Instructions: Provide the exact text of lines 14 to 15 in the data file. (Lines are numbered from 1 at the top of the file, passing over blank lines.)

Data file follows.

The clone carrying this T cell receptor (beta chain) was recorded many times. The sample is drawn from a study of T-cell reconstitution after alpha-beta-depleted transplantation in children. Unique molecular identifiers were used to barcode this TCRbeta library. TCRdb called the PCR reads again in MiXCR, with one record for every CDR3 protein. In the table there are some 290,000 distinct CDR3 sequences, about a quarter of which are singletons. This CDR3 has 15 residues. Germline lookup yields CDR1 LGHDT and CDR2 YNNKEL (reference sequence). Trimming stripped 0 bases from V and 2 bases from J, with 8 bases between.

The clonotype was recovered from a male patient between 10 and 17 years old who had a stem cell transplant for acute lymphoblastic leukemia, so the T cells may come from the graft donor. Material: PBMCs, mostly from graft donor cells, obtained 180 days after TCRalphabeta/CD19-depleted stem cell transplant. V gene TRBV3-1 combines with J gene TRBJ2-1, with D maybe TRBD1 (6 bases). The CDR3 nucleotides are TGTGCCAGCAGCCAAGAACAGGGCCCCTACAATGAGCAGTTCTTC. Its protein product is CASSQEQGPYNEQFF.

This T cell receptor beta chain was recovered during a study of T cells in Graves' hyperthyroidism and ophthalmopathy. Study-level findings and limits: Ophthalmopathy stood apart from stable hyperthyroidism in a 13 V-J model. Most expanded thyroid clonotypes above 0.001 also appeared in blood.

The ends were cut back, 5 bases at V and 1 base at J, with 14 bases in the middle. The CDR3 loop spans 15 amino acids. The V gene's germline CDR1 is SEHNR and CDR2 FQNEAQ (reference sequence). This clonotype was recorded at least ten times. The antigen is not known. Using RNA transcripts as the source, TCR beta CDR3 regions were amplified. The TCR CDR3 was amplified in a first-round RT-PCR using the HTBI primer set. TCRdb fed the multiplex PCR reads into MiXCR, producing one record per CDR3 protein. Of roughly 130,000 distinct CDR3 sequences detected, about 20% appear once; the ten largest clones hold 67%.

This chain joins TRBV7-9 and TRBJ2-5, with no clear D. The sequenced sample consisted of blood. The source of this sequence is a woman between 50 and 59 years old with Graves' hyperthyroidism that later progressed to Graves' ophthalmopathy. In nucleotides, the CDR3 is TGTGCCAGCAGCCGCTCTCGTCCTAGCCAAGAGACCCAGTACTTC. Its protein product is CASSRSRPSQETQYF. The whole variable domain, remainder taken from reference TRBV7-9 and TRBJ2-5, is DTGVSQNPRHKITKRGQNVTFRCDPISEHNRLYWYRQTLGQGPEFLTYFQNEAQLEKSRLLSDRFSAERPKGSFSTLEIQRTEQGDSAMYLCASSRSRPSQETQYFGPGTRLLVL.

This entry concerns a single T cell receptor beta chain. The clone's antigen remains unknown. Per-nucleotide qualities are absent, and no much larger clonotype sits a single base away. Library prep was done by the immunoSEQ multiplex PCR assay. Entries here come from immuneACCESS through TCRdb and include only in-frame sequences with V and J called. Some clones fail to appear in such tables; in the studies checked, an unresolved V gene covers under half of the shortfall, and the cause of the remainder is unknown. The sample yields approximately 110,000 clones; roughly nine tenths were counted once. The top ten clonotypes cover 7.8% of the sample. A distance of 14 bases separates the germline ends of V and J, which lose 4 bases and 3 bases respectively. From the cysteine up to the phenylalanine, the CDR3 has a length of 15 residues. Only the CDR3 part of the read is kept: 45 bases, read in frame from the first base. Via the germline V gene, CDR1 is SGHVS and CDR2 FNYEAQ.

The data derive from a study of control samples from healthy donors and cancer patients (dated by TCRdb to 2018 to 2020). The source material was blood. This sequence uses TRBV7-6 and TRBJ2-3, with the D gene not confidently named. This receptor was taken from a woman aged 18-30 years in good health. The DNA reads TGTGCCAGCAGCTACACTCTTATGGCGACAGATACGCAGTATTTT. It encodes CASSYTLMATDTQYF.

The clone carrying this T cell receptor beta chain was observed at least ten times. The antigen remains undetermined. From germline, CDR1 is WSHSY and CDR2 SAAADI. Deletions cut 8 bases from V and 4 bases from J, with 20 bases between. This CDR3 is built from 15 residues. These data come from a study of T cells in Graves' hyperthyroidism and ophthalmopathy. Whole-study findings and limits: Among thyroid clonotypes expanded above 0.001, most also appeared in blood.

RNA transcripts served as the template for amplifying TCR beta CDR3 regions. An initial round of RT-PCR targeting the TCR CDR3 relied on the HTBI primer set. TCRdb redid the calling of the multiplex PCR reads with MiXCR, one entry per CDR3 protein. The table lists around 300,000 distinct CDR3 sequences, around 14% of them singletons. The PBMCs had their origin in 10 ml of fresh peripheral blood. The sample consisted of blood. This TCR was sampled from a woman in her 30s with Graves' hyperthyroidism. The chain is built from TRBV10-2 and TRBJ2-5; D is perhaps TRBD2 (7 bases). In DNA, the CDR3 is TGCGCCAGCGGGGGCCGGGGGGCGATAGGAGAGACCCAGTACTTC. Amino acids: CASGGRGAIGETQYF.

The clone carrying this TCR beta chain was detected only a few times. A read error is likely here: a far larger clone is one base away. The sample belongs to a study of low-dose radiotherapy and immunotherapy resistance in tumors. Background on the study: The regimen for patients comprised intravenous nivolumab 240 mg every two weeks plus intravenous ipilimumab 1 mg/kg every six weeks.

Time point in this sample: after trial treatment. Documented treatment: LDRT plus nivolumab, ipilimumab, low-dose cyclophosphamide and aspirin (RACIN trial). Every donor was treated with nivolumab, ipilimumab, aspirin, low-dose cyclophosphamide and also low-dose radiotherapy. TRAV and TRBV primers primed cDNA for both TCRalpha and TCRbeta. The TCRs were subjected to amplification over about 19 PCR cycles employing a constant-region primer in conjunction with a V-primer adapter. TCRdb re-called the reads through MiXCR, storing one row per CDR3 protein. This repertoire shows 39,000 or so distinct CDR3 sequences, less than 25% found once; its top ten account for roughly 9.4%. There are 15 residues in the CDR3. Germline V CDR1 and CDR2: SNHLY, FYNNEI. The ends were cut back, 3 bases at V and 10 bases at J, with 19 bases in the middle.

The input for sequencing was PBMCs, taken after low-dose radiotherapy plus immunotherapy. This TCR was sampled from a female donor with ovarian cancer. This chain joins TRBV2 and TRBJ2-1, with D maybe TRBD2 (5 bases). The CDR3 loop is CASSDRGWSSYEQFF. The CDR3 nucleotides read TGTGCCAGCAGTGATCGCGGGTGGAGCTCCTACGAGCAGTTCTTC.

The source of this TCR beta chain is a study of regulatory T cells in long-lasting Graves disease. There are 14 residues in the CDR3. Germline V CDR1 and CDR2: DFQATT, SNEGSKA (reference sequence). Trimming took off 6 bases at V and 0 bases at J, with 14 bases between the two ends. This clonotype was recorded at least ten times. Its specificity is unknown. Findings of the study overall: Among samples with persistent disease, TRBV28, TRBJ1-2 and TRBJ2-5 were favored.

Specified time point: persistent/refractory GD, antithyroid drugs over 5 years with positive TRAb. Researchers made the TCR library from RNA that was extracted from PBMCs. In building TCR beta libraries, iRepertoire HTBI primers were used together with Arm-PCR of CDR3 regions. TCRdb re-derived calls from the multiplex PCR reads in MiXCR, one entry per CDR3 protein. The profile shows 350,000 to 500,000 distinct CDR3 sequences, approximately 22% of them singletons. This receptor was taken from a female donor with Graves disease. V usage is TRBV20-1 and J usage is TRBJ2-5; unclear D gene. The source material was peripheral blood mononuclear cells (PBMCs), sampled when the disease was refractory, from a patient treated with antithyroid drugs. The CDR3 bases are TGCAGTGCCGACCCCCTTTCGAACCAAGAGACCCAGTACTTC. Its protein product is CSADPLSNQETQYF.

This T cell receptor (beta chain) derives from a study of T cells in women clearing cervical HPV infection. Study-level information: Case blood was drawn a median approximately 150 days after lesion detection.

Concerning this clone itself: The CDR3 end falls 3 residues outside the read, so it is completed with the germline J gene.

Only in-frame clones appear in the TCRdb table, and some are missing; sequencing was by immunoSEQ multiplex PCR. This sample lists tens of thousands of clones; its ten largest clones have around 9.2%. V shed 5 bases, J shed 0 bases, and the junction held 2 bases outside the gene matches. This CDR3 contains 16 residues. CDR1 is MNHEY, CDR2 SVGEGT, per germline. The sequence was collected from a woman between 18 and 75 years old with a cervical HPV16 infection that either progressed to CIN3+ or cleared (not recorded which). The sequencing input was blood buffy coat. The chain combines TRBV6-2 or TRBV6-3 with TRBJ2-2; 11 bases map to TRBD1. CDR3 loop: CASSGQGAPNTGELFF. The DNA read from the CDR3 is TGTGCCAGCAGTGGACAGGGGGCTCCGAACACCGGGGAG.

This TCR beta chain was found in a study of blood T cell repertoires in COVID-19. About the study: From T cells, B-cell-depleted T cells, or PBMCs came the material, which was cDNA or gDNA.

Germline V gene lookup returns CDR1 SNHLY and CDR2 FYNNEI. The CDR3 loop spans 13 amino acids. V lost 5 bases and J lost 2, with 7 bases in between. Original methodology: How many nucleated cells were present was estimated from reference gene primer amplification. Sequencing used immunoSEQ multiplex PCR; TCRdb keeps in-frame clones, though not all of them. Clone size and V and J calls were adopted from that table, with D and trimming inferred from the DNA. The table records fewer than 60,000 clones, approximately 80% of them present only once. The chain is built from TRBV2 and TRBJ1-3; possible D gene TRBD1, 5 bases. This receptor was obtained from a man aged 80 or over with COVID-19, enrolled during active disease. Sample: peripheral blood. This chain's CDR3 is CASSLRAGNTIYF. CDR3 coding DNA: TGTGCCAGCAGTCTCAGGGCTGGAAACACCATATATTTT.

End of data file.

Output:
Specified time point: persistent/refractory GD, antithyroid drugs over 5 years with positive TRAb. Researchers made the TCR library from RNA that was extracted from PBMCs. In building TCR beta libraries, iRepertoire HTBI primers were used together with Arm-PCR of CDR3 regions. TCRdb re-derived calls from the multiplex PCR reads in MiXCR, one entry per CDR3 protein. The profile shows 350,000 to 500,000 distinct CDR3 sequences, approximately 22% of them singletons. This receptor was taken from a female donor with Graves disease. V usage is TRBV20-1 and J usage is TRBJ2-5; unclear D gene. The source material was peripheral blood mononuclear cells (PBMCs), sampled when the disease was refractory, from a patient treated with antithyroid drugs. The CDR3 bases are TGCAGTGCCGACCCCCTTTCGAACCAAGAGACCCAGTACTTC. Its protein product is CSADPLSNQETQYF.

This T cell receptor (beta chain) derives from a study of T cells in women clearing cervical HPV infection. Study-level information: Case blood was drawn a median approximately 150 days after lesion detection.